We spent three weeks in the Rio Dulce after getting back to Veleda on Nov. 3rd. As mentioned previously, Veleda was in good condition, clean inside and out thanks to Jennifer and her crew. We hanked on the sails, checked out most of the systems, filled the water tanks at Jennifer’s, and got the dinghy and outboard operational. We actually took the dinghy to Jennifer’s dock and took the outboard off to change the oil, replace the lower gear case oil, lubricate all locations, attach a new anode, change the spark plugs and install a set of fins on the lower trim tab.

Log_56c_Working_on_the_Mercury_outboard

This latter installation is hoped to help this gutless heavy four stroke engine go faster and get the two of us up on a plane. The carburetor on this engine is too sensitive for the heavy use of an outboard on an open dinghy, and so last spring I installed an in-line filter and a Racor water separator to keep the gas as clean as possible. It started OK.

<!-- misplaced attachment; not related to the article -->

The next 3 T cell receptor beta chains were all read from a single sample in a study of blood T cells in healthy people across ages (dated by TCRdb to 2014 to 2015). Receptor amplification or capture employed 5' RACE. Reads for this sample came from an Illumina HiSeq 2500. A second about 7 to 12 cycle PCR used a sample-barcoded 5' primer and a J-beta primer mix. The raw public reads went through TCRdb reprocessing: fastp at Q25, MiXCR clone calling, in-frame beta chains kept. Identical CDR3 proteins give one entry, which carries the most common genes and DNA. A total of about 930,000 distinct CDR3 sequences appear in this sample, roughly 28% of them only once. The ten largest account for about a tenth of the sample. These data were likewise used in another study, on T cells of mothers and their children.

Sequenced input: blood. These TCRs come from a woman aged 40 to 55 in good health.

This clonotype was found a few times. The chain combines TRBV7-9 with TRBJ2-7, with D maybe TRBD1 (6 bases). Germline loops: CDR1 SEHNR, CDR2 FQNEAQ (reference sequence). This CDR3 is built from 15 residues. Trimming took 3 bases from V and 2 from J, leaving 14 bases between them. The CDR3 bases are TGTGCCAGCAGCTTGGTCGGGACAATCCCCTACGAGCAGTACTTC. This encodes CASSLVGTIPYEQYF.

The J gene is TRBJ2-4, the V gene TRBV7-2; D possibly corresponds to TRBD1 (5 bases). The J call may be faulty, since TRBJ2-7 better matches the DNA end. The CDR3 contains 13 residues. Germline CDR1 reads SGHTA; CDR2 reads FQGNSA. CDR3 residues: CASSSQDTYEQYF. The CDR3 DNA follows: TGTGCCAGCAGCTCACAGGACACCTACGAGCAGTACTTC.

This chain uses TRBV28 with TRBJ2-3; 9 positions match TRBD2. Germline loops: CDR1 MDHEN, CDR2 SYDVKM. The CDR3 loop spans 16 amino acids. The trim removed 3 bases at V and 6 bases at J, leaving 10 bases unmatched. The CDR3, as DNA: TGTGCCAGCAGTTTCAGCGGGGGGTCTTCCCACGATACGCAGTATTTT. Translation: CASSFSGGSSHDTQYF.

In addition to paying Jennifer the $740.00 for seven months storage and cleaning we gave her several charts of the east coast and some old equipment that she can sell at a bilge auction and use the proceeds for a Mayan charity that she helps with. In addition we gave her five rolls of Canadian one cent coins that we had been carrying around since Judy’s dad’s death three years ago. He used them as weights for some leg exercises he was supposed to do, and we never got around to cashing them in. Jennifer does craft work and has used coins to decorate bleached skeletons of cows, turtles and armadillos, as well as ceramic shards to decorate other objects.